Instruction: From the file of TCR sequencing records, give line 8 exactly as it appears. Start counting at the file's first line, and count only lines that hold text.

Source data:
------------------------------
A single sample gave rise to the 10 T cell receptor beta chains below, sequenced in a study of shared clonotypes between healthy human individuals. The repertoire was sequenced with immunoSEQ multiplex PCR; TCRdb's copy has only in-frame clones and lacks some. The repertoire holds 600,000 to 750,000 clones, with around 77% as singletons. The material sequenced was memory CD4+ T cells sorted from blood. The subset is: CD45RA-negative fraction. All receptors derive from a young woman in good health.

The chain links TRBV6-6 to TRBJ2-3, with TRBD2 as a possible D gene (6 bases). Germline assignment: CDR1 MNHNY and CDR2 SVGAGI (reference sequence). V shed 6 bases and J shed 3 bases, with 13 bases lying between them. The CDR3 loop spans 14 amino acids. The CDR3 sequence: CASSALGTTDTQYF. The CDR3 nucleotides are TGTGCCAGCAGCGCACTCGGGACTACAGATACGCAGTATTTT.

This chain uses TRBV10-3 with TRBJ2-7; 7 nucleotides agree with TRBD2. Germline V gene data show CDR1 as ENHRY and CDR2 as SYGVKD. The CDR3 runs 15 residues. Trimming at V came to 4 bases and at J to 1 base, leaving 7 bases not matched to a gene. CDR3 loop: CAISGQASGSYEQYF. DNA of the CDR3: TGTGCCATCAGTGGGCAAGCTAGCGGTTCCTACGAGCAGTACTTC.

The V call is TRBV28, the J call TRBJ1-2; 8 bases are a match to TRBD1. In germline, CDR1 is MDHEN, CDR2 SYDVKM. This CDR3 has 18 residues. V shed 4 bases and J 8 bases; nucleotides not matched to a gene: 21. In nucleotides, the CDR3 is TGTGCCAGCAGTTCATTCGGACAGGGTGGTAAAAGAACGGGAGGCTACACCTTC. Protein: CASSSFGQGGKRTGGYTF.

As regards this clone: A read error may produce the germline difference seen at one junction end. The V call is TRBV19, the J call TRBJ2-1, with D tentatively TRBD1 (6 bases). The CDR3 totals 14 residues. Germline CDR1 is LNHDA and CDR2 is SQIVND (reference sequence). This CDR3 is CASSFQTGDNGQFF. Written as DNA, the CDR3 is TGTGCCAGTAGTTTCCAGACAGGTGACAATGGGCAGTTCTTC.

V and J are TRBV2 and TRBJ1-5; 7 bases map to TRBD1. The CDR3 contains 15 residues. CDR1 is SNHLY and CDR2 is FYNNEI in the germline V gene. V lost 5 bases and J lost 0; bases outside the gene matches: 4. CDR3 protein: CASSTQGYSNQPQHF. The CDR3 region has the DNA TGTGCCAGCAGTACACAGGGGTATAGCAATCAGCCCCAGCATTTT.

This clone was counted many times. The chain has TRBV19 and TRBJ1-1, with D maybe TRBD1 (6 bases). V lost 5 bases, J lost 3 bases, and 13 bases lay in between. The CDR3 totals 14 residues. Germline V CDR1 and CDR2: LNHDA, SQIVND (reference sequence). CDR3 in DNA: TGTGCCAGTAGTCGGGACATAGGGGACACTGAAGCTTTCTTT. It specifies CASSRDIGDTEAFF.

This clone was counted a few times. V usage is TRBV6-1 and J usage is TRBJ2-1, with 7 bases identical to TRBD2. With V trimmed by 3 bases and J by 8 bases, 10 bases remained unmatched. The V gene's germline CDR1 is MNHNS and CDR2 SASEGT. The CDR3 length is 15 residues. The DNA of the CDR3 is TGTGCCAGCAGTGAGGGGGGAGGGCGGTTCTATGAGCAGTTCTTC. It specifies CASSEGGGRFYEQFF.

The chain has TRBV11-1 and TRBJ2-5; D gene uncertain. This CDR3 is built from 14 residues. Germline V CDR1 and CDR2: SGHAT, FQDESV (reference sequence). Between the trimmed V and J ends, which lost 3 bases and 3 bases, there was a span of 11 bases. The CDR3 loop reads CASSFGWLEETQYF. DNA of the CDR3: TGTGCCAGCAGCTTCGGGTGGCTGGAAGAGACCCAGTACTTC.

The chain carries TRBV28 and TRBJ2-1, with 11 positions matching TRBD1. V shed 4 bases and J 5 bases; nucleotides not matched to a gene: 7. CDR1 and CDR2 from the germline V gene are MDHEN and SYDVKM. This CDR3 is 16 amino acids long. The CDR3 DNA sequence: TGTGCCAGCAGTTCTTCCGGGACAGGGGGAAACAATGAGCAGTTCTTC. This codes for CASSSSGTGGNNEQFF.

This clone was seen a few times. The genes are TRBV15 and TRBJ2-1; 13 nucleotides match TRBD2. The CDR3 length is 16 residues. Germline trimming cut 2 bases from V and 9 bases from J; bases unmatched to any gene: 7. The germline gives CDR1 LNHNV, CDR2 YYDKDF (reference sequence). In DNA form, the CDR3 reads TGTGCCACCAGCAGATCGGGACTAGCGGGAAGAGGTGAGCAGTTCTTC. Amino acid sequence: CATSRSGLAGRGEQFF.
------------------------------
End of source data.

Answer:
This clone was counted a few times. V usage is TRBV6-1 and J usage is TRBJ2-1, with 7 bases identical to TRBD2. With V trimmed by 3 bases and J by 8 bases, 10 bases remained unmatched. The V gene's germline CDR1 is MNHNS and CDR2 SASEGT. The CDR3 length is 15 residues. The DNA of the CDR3 is TGTGCCAGCAGTGAGGGGGGAGGGCGGTTCTATGAGCAGTTCTTC. It specifies CASSEGGGRFYEQFF.